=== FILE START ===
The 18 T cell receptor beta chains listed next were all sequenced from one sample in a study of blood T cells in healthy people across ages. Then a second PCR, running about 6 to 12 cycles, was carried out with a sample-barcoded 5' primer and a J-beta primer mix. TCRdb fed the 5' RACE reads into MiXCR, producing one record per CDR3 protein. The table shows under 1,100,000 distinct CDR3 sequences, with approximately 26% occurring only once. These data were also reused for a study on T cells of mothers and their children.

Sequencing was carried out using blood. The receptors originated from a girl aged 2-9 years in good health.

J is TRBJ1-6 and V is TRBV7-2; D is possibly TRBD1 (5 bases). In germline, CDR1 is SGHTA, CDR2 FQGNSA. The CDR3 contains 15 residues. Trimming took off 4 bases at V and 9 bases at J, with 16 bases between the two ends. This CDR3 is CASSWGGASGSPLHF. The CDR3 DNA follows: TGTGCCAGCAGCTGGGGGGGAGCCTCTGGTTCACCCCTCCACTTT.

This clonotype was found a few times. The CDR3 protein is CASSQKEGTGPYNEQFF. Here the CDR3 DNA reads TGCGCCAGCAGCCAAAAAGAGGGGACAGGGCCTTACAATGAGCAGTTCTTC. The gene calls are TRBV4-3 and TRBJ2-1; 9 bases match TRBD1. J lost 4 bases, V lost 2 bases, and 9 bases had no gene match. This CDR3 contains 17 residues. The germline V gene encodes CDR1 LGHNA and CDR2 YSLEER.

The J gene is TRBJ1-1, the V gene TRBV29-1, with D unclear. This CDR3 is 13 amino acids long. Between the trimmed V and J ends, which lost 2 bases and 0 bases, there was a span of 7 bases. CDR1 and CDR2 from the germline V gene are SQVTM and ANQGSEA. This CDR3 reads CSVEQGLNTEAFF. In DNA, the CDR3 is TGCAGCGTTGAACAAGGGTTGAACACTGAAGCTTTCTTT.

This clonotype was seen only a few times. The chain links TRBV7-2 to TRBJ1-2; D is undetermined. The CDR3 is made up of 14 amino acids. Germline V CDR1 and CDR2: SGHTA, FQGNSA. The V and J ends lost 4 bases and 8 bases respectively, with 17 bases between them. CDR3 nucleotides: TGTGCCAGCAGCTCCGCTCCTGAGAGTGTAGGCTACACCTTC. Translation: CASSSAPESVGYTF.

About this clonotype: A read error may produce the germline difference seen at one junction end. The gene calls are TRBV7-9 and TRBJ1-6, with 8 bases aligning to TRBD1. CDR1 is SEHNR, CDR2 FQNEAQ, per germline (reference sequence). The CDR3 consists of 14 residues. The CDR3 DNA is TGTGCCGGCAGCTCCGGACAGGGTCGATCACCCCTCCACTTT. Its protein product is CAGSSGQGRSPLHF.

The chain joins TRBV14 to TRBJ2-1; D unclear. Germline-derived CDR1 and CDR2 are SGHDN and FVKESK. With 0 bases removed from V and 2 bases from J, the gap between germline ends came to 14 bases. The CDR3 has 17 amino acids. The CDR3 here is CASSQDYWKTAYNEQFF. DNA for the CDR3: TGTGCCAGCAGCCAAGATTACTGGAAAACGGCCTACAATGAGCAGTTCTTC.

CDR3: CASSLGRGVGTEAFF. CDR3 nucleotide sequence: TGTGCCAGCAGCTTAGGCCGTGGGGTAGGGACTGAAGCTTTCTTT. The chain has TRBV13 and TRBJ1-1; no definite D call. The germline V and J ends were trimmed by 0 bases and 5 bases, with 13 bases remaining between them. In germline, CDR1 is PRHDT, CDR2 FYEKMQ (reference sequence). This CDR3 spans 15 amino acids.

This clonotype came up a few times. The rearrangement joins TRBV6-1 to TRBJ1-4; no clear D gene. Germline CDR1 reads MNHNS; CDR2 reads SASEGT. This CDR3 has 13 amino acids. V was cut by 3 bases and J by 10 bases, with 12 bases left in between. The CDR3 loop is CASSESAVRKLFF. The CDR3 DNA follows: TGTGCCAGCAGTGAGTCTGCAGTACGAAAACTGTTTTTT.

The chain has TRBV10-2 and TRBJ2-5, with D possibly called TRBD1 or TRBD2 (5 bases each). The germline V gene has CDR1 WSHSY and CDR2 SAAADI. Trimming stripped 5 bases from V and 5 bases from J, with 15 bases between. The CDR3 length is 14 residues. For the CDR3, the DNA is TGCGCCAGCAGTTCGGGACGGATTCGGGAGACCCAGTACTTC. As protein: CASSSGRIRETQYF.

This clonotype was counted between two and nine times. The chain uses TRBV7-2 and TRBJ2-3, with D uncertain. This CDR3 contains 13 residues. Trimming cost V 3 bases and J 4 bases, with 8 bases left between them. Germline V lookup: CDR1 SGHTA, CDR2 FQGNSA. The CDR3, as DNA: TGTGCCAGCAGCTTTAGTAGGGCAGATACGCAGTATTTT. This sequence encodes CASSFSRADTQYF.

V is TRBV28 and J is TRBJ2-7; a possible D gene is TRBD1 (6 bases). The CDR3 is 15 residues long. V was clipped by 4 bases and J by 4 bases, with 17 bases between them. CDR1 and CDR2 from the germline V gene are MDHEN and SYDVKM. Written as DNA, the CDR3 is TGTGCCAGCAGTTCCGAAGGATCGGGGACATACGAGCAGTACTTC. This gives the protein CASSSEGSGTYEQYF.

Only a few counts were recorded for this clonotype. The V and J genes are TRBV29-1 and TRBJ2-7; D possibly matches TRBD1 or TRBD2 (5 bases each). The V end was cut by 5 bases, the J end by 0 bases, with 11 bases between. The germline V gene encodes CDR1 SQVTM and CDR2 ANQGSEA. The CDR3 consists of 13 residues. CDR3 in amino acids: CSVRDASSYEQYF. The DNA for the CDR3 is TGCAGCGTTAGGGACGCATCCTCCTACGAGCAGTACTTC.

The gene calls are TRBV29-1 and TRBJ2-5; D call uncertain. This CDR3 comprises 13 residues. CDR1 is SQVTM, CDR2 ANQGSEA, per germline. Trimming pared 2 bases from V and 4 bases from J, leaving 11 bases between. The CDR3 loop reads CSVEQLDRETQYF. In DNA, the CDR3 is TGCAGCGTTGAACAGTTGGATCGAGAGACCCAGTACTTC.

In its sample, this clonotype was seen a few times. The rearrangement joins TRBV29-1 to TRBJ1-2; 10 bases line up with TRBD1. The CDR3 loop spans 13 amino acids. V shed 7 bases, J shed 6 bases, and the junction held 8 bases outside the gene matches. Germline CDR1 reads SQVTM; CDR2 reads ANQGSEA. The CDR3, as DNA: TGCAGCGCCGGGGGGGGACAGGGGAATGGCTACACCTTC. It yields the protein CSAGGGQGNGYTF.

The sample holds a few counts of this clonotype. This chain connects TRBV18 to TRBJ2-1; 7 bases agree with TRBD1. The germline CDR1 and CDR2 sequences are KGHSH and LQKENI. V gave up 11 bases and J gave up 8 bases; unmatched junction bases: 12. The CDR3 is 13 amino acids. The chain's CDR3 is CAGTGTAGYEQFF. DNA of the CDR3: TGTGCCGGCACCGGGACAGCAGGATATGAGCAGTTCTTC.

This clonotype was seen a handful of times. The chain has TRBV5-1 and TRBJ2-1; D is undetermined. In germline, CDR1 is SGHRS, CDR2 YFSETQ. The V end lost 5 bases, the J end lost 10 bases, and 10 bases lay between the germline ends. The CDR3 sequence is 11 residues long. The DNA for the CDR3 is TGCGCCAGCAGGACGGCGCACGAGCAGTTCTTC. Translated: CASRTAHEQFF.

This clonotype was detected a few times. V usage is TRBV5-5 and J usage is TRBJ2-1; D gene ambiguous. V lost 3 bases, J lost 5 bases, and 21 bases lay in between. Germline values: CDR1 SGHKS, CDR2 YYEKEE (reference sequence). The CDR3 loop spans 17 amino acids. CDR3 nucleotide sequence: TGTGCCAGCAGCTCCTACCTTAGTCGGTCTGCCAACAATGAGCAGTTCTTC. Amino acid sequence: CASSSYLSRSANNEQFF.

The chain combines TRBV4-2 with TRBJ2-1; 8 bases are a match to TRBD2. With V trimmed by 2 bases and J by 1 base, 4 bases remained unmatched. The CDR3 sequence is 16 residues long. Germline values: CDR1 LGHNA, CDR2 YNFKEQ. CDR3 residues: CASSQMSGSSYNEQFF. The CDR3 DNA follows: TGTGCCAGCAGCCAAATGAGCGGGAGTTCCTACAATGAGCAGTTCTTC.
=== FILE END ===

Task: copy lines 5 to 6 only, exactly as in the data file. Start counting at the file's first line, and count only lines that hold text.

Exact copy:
The J gene is TRBJ1-1, the V gene TRBV29-1, with D unclear. This CDR3 is 13 amino acids long. Between the trimmed V and J ends, which lost 2 bases and 0 bases, there was a span of 7 bases. CDR1 and CDR2 from the germline V gene are SQVTM and ANQGSEA. This CDR3 reads CSVEQGLNTEAFF. In DNA, the CDR3 is TGCAGCGTTGAACAAGGGTTGAACACTGAAGCTTTCTTT.

This clonotype was seen only a few times. The chain links TRBV7-2 to TRBJ1-2; D is undetermined. The CDR3 is made up of 14 amino acids. Germline V CDR1 and CDR2: SGHTA, FQGNSA. The V and J ends lost 4 bases and 8 bases respectively, with 17 bases between them. CDR3 nucleotides: TGTGCCAGCAGCTCCGCTCCTGAGAGTGTAGGCTACACCTTC. Translation: CASSSAPESVGYTF.